Three steps to cheaper financing
Sooner or later, most businesses have to turn to external sources to finance growth, whether it is to invest in new equipment or machinery, to purchase property, to upgrade technology, or to maintain cashflow while a new product line kicks in. The cost of external financing can be considerable and keeping it down is a key element in maximising your profitability. Here are three ways in which you can do this:
1 Plan ahead
Plan your financing requirements well in advance - if possible as much as a year before the funds will be needed. This will give you time to prepare a robust application, shop around for the best source, and negotiate the most favourable terms. Indeed, the mere fact that you are planning your funding so far in advance will earn you brownie points with most sources! If you leave your funding to the last minute, not only will you limit your negotiating power, you might also give the impression that your expansion plans are not very well thought-out. Of course business owners need to be agile and respond to opportunities swiftly, but this does not alter the basic fact that quick money is almost invariably expensive money.
2 Make the lender bid for your business
Approach a number of sources with a well-prepared funding requirement and ask them to submit a proposal. These days, even banks are used to having to bid for your business. Ask banks for an overall proposal that covers every aspect of your business. But don't just look at the costs - consider also factors such as the quality of the working relationship, depth of knowledge of your industry, etc. Use your track record to leverage a better deal on charges or the amount of collateral required. Remember, the main concern for a lending source is the degree of risk involved, and a good track record will help mitigate this.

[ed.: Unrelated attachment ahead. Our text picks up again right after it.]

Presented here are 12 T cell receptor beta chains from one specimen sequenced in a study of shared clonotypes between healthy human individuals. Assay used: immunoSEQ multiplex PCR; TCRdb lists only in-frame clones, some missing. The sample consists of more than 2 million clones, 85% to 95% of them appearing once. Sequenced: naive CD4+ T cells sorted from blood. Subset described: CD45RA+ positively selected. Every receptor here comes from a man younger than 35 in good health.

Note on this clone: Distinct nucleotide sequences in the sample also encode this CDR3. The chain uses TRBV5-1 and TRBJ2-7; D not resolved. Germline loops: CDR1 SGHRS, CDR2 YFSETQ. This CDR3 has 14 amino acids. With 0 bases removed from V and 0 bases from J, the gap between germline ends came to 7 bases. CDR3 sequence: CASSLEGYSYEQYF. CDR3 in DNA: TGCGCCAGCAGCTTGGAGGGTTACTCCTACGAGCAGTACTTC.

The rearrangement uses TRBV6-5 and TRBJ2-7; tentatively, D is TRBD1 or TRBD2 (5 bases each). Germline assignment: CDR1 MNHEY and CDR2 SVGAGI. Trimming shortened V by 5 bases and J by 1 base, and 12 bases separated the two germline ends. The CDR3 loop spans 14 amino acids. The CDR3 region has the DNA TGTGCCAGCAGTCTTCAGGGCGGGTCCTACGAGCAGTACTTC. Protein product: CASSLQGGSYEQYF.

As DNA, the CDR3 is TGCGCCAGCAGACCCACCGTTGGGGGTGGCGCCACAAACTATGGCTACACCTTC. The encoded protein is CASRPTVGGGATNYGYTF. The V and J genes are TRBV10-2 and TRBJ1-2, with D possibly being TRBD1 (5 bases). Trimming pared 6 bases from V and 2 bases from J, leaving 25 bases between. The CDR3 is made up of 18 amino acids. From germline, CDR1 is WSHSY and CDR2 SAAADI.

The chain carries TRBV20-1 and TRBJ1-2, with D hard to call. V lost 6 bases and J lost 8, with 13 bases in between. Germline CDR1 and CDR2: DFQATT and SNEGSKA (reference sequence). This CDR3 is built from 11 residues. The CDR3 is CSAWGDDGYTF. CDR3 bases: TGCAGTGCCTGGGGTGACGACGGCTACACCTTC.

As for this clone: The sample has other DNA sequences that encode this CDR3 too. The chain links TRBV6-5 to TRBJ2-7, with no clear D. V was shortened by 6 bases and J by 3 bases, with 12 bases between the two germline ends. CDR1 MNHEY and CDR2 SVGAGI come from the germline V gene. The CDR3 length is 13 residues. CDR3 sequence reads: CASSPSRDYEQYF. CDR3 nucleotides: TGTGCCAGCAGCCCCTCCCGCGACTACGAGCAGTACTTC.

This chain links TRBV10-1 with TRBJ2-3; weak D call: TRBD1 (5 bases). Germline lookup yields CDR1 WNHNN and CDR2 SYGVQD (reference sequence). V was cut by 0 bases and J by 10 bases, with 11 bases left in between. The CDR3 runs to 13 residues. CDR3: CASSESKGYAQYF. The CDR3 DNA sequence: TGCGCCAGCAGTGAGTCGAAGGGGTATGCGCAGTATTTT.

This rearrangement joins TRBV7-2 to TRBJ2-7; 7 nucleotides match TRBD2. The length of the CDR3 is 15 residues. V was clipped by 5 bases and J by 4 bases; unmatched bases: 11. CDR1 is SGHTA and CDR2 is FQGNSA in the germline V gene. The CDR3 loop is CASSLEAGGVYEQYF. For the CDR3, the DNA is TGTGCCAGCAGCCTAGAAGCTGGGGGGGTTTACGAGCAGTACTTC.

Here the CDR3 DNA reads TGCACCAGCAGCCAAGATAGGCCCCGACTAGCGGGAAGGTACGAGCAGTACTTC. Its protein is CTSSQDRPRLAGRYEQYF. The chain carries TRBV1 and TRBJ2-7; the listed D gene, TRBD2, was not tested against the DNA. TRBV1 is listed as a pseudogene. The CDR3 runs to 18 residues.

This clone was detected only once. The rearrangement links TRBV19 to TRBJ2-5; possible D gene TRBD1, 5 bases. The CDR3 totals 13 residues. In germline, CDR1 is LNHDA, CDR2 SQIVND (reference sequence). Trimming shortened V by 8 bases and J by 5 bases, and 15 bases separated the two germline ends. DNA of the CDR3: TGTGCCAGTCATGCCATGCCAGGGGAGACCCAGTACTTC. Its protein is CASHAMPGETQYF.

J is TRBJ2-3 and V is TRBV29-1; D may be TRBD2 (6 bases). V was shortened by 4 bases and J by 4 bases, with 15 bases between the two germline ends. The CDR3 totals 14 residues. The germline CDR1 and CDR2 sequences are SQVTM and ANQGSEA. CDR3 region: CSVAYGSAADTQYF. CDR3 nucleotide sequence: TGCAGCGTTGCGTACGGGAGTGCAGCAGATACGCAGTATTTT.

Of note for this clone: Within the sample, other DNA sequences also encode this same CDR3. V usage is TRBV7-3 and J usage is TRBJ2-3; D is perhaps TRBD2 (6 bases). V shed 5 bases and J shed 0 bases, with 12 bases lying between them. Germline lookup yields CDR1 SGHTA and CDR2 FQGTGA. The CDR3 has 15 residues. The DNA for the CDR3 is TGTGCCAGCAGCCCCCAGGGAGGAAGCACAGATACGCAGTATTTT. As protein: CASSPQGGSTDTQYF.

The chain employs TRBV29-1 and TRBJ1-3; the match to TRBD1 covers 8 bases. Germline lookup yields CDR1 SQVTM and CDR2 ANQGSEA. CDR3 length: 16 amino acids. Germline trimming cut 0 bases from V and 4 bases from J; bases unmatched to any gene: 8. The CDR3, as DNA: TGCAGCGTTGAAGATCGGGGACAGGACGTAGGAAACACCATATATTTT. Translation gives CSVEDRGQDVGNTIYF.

3 Ask for more than you need
Many business owners are overly modest in their funding applications fearing that if they ask for too much it will reduce their chances of success. But it is much worse to underestimate your requirements. Returning a few months later to ask for a top up not only sets alarm bells ringing about the reliability of your business plan, it is also a lot more expensive to process two applications rather than one.